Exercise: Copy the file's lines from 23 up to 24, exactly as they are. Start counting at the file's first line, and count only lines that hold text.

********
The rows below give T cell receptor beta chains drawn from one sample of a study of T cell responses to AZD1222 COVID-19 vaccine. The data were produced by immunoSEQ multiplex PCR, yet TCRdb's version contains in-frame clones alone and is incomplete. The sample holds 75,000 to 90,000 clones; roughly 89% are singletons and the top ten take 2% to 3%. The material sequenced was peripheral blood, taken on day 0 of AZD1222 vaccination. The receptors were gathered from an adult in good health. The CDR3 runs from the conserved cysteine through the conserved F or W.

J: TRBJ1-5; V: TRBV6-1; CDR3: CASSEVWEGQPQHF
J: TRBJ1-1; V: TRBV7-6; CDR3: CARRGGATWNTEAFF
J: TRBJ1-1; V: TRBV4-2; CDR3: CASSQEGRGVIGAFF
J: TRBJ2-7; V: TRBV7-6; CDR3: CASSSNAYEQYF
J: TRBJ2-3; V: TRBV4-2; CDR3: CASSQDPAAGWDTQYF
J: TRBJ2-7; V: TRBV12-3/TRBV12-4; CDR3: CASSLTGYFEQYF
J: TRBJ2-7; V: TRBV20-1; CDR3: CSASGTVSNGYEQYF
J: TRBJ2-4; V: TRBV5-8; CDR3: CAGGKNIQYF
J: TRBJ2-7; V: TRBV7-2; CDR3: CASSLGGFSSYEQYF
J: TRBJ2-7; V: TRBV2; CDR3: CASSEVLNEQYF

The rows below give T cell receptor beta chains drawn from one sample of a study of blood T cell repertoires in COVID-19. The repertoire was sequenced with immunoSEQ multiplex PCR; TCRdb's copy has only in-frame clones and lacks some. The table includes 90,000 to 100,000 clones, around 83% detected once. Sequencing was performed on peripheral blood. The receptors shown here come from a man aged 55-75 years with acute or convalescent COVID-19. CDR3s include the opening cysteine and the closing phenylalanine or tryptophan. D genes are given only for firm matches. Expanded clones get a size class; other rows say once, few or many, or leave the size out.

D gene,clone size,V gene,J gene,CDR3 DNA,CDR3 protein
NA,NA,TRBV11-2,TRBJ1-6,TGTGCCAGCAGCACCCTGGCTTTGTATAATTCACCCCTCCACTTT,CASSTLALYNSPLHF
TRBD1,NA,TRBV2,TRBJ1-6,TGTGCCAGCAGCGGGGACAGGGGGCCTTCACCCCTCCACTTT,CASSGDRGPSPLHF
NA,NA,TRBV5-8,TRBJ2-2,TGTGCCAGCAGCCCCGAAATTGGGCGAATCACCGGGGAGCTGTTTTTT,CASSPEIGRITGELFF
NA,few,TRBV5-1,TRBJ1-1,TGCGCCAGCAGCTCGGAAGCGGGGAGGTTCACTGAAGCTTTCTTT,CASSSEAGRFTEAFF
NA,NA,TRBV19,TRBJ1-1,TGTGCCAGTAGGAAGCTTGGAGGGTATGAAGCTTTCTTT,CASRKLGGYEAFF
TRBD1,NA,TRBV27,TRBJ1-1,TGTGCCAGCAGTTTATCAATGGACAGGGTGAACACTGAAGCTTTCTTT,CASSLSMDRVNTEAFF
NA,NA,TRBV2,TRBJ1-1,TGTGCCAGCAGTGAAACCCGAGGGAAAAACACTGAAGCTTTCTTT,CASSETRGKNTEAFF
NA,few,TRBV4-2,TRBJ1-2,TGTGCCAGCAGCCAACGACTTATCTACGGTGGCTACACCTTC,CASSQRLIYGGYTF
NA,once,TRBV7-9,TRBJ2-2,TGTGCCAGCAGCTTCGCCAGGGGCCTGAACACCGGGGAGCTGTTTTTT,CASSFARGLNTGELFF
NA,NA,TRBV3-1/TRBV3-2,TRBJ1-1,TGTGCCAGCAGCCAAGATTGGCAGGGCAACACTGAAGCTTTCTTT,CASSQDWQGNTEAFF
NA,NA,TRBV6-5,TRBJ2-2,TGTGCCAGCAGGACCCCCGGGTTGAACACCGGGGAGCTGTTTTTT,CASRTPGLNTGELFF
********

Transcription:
NA,NA,TRBV3-1/TRBV3-2,TRBJ1-1,TGTGCCAGCAGCCAAGATTGGCAGGGCAACACTGAAGCTTTCTTT,CASSQDWQGNTEAFF
NA,NA,TRBV6-5,TRBJ2-2,TGTGCCAGCAGGACCCCCGGGTTGAACACCGGGGAGCTGTTTTTT,CASRTPGLNTGELFF